New properties and methods have been added to the PrintJob class to give you better control of the way content is printed from an AIR application, including the choice of printer, paper size, and number of copies. New properties also give you more information about the printer, such as printable area, whether the printer will print in color, and whether the print job is currently active. The new PrintJobOptions.printMethod property allows you specify whether to use bitmap or vector printing. The PrintJobOptions.pixelsPerInch property allows you to specify the resolution of print jobs. The new PrintUIOptions class allows you to control how much the end user can change the page range to be printed. See PrintJob, PrintJobOptions, and PrintUIOptions.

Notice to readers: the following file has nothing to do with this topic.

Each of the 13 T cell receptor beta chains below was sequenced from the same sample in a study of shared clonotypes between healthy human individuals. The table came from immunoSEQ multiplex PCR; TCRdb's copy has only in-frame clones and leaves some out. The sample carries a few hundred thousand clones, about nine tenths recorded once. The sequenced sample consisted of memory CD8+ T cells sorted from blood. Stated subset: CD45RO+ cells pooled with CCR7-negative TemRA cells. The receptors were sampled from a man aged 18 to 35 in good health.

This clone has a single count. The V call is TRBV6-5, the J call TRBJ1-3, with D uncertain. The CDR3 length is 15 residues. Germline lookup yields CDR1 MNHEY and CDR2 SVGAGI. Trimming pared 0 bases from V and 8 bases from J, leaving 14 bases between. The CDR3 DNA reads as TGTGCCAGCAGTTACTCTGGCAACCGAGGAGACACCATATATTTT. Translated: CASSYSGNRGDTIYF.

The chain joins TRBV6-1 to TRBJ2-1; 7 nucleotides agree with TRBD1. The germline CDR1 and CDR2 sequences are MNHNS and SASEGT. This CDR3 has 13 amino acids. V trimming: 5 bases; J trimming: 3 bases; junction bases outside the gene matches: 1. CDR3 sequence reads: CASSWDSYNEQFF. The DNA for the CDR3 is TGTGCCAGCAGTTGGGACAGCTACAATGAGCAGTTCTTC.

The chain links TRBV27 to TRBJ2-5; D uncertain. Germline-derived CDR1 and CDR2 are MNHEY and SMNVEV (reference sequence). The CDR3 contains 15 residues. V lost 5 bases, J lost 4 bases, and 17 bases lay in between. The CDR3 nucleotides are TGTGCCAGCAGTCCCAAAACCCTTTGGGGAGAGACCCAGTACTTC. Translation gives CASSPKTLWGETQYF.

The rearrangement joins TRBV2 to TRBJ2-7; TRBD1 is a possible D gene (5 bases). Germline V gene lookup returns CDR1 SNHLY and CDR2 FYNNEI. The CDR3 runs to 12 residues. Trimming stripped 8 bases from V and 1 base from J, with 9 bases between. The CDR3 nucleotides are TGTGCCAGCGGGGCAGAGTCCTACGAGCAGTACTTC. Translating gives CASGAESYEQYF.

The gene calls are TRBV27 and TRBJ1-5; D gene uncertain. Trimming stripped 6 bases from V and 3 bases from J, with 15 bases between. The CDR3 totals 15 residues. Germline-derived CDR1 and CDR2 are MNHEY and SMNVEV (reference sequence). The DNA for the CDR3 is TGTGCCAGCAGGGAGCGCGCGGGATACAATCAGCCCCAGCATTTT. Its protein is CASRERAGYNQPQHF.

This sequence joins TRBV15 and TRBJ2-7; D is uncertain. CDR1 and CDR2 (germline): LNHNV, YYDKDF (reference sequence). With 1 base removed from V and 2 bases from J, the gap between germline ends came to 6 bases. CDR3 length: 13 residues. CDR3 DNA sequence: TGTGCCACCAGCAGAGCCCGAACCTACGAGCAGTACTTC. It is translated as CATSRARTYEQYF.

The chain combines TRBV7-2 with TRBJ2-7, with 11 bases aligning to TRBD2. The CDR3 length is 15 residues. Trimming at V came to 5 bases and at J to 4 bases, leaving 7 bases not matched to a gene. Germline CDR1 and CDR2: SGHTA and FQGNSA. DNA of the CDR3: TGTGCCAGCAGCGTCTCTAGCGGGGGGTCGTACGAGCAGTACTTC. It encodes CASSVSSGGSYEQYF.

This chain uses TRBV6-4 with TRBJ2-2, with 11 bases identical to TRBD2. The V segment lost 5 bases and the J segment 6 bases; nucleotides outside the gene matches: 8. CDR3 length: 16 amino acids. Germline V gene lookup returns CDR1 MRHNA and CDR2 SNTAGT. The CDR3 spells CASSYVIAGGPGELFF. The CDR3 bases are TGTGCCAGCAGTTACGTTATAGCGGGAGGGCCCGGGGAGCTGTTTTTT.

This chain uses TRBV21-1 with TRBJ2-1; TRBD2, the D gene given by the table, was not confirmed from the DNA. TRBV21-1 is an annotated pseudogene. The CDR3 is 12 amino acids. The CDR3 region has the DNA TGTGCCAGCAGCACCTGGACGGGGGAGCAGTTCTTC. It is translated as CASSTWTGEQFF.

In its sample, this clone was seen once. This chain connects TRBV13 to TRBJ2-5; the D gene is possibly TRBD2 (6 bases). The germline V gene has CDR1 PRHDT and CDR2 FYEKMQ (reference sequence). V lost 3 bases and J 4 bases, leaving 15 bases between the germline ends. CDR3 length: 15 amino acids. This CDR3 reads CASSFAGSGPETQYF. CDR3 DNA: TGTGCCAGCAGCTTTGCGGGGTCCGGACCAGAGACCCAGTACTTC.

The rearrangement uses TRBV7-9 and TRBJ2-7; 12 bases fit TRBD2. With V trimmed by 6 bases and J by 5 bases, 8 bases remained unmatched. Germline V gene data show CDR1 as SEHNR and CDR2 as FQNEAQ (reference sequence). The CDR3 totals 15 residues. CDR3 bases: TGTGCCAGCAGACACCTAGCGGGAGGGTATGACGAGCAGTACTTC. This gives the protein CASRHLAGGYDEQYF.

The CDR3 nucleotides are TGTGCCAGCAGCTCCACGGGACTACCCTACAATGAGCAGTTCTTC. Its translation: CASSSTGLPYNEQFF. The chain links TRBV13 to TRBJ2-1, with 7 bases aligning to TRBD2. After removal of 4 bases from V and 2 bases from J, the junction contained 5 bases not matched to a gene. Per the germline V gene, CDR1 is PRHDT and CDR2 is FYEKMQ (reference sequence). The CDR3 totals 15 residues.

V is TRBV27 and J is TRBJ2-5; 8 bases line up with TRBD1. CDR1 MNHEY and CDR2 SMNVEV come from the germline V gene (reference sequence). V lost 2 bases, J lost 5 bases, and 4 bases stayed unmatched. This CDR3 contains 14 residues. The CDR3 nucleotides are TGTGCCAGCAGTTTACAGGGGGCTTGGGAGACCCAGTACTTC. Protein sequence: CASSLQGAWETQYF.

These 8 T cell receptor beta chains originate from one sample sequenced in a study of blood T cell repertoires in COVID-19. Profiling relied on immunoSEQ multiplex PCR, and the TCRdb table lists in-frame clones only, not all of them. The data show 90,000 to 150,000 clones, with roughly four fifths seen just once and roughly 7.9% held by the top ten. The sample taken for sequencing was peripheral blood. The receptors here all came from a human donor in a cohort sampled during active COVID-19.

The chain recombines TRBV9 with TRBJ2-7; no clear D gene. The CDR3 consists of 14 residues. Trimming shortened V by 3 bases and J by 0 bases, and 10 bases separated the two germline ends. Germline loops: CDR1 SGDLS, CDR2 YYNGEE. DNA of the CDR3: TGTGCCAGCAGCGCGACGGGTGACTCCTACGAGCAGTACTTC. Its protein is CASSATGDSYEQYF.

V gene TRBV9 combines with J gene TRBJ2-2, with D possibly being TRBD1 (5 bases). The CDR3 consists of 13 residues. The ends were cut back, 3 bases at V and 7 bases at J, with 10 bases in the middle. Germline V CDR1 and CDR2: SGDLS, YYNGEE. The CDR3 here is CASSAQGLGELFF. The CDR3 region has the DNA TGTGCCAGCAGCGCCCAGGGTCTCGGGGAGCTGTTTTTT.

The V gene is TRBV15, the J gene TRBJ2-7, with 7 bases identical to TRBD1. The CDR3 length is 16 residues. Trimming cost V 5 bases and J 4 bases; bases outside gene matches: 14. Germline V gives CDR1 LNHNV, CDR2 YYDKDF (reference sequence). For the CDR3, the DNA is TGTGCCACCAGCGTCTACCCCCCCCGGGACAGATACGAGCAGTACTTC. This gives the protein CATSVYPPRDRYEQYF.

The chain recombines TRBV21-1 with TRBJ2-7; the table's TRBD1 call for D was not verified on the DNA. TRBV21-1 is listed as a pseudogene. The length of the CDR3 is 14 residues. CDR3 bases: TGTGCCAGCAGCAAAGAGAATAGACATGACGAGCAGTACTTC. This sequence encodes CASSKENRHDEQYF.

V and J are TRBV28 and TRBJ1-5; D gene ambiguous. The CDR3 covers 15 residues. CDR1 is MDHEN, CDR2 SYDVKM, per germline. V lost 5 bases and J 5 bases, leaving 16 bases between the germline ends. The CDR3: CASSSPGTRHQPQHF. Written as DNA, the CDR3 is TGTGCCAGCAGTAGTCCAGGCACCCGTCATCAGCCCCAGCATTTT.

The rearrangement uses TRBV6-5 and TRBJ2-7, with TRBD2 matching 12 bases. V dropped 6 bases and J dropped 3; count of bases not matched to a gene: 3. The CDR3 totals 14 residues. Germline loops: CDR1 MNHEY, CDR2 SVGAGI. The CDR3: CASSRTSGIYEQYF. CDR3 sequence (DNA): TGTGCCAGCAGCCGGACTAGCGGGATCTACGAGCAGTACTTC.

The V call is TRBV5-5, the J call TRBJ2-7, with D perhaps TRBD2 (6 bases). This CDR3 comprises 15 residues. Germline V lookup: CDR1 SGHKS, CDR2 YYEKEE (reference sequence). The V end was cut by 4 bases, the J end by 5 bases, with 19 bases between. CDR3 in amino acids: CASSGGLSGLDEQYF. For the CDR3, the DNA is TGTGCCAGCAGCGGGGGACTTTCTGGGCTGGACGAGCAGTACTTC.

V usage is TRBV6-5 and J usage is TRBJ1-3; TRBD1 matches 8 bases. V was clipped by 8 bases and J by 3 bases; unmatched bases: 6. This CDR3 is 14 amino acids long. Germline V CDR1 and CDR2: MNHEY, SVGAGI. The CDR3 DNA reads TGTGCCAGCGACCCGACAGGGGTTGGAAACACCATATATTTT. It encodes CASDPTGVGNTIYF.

• TLS/SSL Sockets
    You can now connect to a server that requires TLSv1 or SSLv3 for socket communications. See SecureSocket.

If you are interested in learning more about the new printing capabilities in the AIR 2 beta 2, please be sure to watch Adobe platform evangelist Ryan Stewart’s interview with Rick Rocheleau, the developer that led the development of these new features.

Important: Applications built against Adobe AIR 2 beta 1 will not run using the AIR 2 beta 2 runtime. In order for an AIR 2 beta 1 application to run on the AIR 2 beta 2 runtime, the namespace of the beta 1 application descriptor file must first be updated to "2.0beta2" and compiled against the AIR 2 beta 2 SDK. .

We have updated all of our AIR 2 beta sample applications to be compatible with the AIR 2 runtime.

Thank you for your continued help and support. In addition to our blog, please be sure to follow us on Twitter for AIR-related updates.

Rob Christensen
Product Manager, Adobe AIR